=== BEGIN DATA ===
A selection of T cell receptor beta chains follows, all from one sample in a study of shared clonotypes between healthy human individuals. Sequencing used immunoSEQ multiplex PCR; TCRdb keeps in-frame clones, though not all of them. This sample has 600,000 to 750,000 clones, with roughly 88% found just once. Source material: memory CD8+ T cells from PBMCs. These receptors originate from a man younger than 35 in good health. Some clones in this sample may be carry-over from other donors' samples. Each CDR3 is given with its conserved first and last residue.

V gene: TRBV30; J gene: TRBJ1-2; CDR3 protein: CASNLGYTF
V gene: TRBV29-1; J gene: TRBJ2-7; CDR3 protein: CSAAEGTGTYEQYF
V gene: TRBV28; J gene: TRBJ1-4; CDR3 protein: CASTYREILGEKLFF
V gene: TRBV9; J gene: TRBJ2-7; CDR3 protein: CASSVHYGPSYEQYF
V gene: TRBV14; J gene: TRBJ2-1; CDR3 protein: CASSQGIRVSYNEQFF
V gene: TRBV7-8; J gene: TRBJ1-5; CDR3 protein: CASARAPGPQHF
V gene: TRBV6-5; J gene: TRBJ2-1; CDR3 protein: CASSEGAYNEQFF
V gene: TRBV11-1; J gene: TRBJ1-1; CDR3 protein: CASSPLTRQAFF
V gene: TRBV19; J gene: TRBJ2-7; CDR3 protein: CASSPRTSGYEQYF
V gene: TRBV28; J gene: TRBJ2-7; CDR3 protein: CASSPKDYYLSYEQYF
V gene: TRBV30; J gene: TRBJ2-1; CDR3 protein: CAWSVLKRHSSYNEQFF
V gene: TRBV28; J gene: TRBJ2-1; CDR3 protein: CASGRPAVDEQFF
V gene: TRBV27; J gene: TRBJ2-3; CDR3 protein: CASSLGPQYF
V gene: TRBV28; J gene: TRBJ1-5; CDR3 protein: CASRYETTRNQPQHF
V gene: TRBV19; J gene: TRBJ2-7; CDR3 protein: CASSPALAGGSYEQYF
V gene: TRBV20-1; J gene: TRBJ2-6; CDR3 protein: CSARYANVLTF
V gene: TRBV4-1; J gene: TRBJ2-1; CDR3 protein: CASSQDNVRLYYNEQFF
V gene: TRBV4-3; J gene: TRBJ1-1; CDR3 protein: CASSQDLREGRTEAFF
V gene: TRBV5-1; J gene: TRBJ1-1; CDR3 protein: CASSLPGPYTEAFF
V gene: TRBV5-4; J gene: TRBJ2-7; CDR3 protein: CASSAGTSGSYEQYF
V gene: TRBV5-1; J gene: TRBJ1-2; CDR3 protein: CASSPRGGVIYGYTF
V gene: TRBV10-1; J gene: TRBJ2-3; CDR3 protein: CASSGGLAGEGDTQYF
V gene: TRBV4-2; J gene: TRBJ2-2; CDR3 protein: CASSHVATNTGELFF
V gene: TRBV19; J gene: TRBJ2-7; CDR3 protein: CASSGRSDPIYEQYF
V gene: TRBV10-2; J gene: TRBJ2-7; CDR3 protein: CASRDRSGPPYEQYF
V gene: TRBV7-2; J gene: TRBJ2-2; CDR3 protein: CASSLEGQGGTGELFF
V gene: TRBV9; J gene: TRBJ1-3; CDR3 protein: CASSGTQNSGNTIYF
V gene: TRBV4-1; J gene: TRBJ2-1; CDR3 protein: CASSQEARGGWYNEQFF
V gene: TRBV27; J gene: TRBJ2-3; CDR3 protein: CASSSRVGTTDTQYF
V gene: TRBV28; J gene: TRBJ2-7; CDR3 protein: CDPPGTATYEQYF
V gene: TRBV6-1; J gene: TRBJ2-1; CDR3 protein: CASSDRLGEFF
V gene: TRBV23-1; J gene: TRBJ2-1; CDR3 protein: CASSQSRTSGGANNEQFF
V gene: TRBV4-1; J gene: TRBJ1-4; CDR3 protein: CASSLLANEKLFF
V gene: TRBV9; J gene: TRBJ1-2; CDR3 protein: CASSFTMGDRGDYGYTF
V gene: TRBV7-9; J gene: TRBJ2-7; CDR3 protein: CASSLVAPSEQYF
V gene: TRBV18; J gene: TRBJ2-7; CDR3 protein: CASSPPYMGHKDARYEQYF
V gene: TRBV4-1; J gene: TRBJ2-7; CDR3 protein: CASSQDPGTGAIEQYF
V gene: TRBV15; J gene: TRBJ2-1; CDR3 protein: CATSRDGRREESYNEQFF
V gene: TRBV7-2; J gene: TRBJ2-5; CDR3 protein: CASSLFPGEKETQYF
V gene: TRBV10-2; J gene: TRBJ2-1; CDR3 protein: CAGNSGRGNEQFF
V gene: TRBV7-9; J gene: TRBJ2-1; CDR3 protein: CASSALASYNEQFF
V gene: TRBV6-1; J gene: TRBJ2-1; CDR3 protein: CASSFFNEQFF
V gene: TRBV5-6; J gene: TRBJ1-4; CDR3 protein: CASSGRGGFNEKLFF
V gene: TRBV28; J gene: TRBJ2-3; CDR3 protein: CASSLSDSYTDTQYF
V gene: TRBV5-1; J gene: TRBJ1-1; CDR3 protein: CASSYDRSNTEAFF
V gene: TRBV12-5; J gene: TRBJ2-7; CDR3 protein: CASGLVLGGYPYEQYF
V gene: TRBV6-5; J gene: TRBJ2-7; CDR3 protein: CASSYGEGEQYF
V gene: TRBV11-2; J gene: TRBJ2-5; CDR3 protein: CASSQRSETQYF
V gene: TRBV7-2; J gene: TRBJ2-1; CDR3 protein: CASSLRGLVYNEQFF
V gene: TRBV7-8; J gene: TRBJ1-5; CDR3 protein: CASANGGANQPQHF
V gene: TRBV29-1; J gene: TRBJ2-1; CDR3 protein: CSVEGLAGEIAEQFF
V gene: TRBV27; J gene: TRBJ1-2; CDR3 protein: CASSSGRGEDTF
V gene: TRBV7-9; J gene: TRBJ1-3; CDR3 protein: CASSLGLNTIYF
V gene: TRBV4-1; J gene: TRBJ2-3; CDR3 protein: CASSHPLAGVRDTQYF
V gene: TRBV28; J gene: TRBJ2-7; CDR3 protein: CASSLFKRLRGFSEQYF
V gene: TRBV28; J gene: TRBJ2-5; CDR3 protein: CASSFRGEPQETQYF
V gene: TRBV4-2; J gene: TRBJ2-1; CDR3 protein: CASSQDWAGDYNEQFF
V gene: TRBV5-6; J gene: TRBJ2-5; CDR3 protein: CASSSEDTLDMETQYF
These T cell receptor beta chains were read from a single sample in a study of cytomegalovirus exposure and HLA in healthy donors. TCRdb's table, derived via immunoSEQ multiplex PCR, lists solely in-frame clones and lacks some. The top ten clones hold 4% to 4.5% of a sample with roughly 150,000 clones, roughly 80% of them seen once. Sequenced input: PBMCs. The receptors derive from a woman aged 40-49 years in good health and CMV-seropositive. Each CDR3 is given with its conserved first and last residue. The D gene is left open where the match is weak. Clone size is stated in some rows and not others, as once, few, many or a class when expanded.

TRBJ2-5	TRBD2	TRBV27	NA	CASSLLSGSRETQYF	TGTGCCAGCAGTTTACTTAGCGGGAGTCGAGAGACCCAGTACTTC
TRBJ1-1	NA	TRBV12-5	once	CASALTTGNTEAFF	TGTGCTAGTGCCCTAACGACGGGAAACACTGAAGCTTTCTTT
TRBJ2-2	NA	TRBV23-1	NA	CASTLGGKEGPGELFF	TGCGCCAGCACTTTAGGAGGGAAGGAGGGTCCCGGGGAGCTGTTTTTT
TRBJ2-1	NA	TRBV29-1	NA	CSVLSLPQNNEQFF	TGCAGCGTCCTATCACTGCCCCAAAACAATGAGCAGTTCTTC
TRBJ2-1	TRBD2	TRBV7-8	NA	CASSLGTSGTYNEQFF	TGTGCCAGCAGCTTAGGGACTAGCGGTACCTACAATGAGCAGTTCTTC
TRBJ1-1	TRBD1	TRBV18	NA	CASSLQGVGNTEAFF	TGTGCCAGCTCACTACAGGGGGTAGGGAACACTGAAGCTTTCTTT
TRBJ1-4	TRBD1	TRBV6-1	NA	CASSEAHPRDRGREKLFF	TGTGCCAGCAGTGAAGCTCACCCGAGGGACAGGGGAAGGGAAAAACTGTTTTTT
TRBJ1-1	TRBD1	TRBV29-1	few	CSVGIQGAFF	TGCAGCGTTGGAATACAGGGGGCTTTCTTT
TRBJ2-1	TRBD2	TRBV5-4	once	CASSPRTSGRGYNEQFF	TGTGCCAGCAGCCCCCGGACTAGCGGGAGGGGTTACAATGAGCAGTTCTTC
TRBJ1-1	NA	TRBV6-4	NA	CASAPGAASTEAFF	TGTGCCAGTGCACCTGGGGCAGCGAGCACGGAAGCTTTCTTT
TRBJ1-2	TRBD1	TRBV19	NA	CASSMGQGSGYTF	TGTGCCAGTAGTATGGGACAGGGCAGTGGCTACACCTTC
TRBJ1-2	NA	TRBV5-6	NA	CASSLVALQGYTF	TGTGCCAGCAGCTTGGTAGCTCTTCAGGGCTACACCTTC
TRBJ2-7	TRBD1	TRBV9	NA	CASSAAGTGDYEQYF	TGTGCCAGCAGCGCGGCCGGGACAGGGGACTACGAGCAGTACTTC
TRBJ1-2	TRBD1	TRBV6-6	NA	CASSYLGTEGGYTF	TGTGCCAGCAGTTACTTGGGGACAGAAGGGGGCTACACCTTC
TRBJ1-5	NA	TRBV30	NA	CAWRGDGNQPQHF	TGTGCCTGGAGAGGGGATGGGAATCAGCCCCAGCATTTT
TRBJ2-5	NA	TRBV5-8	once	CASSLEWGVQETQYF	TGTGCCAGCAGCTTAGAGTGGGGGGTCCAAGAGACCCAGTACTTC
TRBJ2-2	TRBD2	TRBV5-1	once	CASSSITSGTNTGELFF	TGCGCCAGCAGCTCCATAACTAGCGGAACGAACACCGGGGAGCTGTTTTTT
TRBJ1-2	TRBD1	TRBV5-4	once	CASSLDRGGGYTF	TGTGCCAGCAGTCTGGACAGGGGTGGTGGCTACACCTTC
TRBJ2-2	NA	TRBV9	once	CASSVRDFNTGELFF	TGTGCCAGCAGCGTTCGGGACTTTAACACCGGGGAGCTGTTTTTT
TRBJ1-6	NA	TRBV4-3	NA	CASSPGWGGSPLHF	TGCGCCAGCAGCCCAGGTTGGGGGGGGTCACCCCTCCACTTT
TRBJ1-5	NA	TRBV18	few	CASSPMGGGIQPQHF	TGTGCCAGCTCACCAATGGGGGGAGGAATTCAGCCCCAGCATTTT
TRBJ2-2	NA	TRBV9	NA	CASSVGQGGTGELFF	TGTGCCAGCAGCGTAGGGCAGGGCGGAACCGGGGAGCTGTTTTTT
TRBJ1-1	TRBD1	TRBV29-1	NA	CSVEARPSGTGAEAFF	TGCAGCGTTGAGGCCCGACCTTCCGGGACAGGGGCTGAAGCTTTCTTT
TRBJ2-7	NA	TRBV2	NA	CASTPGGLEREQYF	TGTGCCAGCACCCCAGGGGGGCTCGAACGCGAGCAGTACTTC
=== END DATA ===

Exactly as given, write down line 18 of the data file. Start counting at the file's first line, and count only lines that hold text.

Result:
V gene: TRBV4-1; J gene: TRBJ2-1; CDR3 protein: CASSQDNVRLYYNEQFF